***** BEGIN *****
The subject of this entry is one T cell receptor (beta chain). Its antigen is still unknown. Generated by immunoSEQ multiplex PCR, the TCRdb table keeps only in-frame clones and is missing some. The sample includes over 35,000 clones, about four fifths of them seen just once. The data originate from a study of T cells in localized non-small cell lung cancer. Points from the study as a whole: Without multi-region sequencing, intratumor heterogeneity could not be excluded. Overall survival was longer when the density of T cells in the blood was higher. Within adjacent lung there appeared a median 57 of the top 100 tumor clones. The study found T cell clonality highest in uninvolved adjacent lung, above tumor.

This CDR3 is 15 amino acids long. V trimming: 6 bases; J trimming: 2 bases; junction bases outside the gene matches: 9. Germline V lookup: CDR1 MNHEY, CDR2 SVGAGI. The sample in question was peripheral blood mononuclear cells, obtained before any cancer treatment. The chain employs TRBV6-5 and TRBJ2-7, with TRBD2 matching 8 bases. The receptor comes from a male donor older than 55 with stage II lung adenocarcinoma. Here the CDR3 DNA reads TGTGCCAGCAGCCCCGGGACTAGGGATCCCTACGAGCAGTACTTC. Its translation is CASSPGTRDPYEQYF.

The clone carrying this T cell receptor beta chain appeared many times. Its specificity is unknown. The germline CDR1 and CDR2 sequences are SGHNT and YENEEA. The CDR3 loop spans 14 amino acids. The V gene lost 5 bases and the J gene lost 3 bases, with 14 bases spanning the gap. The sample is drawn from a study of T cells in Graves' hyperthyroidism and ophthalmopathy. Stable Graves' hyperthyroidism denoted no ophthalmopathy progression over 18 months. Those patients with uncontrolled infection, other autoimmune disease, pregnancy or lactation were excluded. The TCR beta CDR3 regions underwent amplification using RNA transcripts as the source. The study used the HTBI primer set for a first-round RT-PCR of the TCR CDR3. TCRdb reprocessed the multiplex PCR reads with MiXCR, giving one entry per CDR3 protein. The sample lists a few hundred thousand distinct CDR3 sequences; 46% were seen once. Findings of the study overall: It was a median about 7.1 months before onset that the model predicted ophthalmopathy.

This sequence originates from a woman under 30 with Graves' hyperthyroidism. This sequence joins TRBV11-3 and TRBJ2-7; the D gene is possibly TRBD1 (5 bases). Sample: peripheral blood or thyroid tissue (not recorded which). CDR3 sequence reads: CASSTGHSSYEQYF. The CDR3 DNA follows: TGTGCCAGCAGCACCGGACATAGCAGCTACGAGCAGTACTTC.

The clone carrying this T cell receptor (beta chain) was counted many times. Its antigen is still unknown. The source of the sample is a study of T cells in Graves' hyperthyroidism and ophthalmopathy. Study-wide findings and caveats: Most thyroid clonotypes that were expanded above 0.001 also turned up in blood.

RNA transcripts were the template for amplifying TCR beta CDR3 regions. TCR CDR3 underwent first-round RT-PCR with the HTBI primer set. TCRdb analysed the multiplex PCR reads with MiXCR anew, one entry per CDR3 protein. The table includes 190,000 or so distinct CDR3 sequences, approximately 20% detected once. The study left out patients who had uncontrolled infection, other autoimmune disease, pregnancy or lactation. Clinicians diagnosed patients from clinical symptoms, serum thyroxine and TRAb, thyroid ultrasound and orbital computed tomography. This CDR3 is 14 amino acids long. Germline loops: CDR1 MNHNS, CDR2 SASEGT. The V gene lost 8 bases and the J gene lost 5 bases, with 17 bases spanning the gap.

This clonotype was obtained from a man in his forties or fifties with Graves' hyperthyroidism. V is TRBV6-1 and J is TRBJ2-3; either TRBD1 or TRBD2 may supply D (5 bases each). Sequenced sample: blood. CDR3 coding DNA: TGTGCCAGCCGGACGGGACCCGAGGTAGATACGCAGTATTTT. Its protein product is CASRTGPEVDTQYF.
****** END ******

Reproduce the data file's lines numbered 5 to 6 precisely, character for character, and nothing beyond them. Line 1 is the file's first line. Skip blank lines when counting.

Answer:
The clone carrying this T cell receptor (beta chain) was counted many times. Its antigen is still unknown. The source of the sample is a study of T cells in Graves' hyperthyroidism and ophthalmopathy. Study-wide findings and caveats: Most thyroid clonotypes that were expanded above 0.001 also turned up in blood.

RNA transcripts were the template for amplifying TCR beta CDR3 regions. TCR CDR3 underwent first-round RT-PCR with the HTBI primer set. TCRdb analysed the multiplex PCR reads with MiXCR anew, one entry per CDR3 protein. The table includes 190,000 or so distinct CDR3 sequences, approximately 20% detected once. The study left out patients who had uncontrolled infection, other autoimmune disease, pregnancy or lactation. Clinicians diagnosed patients from clinical symptoms, serum thyroxine and TRAb, thyroid ultrasound and orbital computed tomography. This CDR3 is 14 amino acids long. Germline loops: CDR1 MNHNS, CDR2 SASEGT. The V gene lost 8 bases and the J gene lost 5 bases, with 17 bases spanning the gap.